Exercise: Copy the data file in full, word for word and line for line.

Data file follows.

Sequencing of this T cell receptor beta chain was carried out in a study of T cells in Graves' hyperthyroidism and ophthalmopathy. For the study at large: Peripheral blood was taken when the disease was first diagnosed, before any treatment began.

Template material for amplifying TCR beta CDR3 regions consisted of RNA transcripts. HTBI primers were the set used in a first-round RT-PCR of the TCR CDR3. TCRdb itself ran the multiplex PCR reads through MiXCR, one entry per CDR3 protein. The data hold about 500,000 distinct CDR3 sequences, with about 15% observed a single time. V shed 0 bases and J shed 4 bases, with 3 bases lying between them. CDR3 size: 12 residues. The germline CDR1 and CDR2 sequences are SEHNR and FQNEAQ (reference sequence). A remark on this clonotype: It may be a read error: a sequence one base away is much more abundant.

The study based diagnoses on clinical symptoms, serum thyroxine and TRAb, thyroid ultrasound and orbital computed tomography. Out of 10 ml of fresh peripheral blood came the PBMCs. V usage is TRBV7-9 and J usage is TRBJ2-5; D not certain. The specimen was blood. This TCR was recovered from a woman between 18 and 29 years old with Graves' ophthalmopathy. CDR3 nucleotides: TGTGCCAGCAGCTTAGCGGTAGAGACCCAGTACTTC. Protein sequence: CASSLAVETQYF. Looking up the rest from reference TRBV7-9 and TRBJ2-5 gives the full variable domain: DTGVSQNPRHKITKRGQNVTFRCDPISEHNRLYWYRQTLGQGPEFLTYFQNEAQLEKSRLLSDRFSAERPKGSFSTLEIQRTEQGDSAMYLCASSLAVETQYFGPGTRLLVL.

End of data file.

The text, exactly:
Sequencing of this T cell receptor beta chain was carried out in a study of T cells in Graves' hyperthyroidism and ophthalmopathy. For the study at large: Peripheral blood was taken when the disease was first diagnosed, before any treatment began.

Template material for amplifying TCR beta CDR3 regions consisted of RNA transcripts. HTBI primers were the set used in a first-round RT-PCR of the TCR CDR3. TCRdb itself ran the multiplex PCR reads through MiXCR, one entry per CDR3 protein. The data hold about 500,000 distinct CDR3 sequences, with about 15% observed a single time. V shed 0 bases and J shed 4 bases, with 3 bases lying between them. CDR3 size: 12 residues. The germline CDR1 and CDR2 sequences are SEHNR and FQNEAQ (reference sequence). A remark on this clonotype: It may be a read error: a sequence one base away is much more abundant.

The study based diagnoses on clinical symptoms, serum thyroxine and TRAb, thyroid ultrasound and orbital computed tomography. Out of 10 ml of fresh peripheral blood came the PBMCs. V usage is TRBV7-9 and J usage is TRBJ2-5; D not certain. The specimen was blood. This TCR was recovered from a woman between 18 and 29 years old with Graves' ophthalmopathy. CDR3 nucleotides: TGTGCCAGCAGCTTAGCGGTAGAGACCCAGTACTTC. Protein sequence: CASSLAVETQYF. Looking up the rest from reference TRBV7-9 and TRBJ2-5 gives the full variable domain: DTGVSQNPRHKITKRGQNVTFRCDPISEHNRLYWYRQTLGQGPEFLTYFQNEAQLEKSRLLSDRFSAERPKGSFSTLEIQRTEQGDSAMYLCASSLAVETQYFGPGTRLLVL.